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EVE Online's Project Discovery to help find real planets


It seems everything has science in it these days. You can't even enjoy the simple pleasure of eating an apple without some Frankenstein telling you that actually, apples are made of science. Get back to your chalkboard, nerd. Even space isn't safe from science! Spaceship MMO EVE Online [official site] is bringing back its "citizen science" scheme Project Discovery, this time using real astronomical data to help find actual exoplanets. It's probably more a minigame than any sort of virtual exploration, to be clear, but that's science for you: less glamorous than it initially sounds.

The first Eve Discovery project, in 2016, let players classify pictures of human cells in a minigame to win virtuacash and credits. CCP say that it saw players submit over 25 million classifications submitted for the research of the Human Protein Atlas.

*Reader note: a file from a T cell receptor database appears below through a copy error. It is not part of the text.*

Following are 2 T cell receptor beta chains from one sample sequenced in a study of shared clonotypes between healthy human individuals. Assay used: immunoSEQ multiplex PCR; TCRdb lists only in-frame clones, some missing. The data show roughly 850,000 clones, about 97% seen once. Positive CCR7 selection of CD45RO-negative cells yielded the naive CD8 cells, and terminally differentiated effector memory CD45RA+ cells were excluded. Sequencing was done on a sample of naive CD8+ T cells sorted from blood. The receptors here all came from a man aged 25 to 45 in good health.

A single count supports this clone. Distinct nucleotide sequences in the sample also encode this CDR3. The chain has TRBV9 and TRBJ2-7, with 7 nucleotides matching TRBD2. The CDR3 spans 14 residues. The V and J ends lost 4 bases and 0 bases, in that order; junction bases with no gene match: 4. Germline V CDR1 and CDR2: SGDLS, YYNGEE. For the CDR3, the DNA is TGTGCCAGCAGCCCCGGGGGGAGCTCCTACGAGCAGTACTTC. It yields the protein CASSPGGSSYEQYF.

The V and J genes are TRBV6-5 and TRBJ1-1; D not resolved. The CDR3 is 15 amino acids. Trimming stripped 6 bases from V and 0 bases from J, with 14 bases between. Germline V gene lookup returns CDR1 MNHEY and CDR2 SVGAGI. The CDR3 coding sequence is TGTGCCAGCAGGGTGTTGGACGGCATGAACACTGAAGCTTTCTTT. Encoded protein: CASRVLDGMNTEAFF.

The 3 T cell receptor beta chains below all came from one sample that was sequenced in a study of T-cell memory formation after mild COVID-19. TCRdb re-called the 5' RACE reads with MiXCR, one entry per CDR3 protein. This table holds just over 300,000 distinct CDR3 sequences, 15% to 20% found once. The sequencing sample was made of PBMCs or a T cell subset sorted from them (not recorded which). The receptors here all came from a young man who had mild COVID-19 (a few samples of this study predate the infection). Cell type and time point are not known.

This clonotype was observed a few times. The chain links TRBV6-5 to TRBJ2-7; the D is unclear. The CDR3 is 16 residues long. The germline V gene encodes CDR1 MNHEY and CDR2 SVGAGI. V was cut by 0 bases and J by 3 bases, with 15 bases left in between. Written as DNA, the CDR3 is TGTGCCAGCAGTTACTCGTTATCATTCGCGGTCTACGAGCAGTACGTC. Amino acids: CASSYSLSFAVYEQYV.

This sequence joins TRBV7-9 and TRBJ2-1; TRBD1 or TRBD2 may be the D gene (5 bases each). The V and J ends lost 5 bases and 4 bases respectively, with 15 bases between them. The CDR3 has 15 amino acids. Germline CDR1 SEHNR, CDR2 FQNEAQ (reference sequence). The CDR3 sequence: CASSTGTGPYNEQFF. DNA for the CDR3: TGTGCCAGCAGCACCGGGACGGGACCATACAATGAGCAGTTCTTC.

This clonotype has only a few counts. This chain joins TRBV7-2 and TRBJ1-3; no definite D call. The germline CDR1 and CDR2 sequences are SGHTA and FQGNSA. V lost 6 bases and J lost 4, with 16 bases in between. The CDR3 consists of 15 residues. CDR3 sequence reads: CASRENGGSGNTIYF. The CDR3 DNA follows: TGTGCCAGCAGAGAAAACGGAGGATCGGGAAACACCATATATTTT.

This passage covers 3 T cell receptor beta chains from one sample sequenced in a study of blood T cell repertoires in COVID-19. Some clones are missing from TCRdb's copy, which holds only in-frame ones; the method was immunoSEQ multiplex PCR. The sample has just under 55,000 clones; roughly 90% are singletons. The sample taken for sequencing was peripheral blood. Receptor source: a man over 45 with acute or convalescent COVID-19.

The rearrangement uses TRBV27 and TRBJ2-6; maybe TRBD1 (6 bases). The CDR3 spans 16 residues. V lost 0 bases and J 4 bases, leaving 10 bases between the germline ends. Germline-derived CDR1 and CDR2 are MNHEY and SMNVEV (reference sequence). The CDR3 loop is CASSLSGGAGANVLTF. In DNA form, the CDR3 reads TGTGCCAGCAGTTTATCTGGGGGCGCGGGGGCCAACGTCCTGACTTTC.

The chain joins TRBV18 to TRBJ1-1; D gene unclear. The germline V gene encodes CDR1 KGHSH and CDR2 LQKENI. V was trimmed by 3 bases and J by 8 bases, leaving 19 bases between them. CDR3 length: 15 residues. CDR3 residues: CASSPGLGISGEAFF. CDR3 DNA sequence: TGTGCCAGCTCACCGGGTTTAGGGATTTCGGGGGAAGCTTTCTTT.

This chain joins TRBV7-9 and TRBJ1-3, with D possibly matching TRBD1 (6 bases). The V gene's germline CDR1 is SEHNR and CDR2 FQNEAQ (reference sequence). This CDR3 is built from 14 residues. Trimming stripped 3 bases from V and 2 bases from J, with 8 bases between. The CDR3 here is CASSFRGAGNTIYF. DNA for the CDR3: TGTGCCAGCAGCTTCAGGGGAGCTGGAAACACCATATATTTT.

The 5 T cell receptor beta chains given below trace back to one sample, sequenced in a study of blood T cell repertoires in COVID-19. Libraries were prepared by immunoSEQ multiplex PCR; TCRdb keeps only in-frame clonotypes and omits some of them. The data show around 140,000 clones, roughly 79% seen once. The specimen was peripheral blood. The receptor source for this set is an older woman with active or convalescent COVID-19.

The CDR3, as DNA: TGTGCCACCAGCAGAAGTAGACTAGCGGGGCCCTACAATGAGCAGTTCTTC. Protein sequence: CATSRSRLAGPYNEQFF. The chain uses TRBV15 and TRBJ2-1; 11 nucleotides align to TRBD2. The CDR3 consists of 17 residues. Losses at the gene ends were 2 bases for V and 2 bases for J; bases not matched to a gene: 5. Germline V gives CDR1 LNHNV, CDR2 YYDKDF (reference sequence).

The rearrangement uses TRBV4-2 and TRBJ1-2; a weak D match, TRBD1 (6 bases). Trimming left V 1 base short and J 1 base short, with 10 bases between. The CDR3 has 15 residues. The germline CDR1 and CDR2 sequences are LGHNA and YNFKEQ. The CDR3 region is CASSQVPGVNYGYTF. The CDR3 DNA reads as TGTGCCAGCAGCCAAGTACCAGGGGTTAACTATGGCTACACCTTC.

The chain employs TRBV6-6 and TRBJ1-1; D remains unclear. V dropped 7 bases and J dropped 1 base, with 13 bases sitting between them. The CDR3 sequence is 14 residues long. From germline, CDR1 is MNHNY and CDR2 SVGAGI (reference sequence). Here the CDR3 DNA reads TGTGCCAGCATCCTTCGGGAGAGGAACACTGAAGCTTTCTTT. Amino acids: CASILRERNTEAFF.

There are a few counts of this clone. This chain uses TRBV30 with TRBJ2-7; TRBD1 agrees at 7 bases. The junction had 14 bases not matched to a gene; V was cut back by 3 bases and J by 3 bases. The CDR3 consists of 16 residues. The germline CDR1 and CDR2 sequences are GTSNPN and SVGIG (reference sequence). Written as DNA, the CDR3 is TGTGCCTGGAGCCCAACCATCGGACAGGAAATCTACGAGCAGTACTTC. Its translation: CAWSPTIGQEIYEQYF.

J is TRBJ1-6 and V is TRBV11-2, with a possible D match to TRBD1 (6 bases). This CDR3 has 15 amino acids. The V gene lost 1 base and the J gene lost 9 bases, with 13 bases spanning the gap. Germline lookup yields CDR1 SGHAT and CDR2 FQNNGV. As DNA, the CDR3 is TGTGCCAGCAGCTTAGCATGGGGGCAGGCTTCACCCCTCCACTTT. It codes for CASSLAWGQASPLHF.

As for this second project, CCP say:

"Within EVE's virtual universe, players will interact with real-world astronomical data provided by the University of Geneva through a fully integrated part of the EVE Online game experience called Project Discovery. Once enough players reach comparative consensus on classification of the data, it will be sent back to the University of Geneva for use in refining the search for exoplanets."

CCP say this'll launch some time this year. They'll say more about it at the EVE Fanfest in early April so, er, after that at least.

EVE being a game with plenty of idle time, it might be fun to have a poke at for a bit. I'm guessing it'll be another case of analysing images looking for specific shapes, patterns, signals, and whatnot. Perhaps a bit like Planet Hunters, where you can poke at data from NASA's Kepler observatory to identify potential planets. Humans aren't good for much anymore but we are sometimes better at pattern recognition than machines.

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Alice O'Connor

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Alice is likely in the sea.

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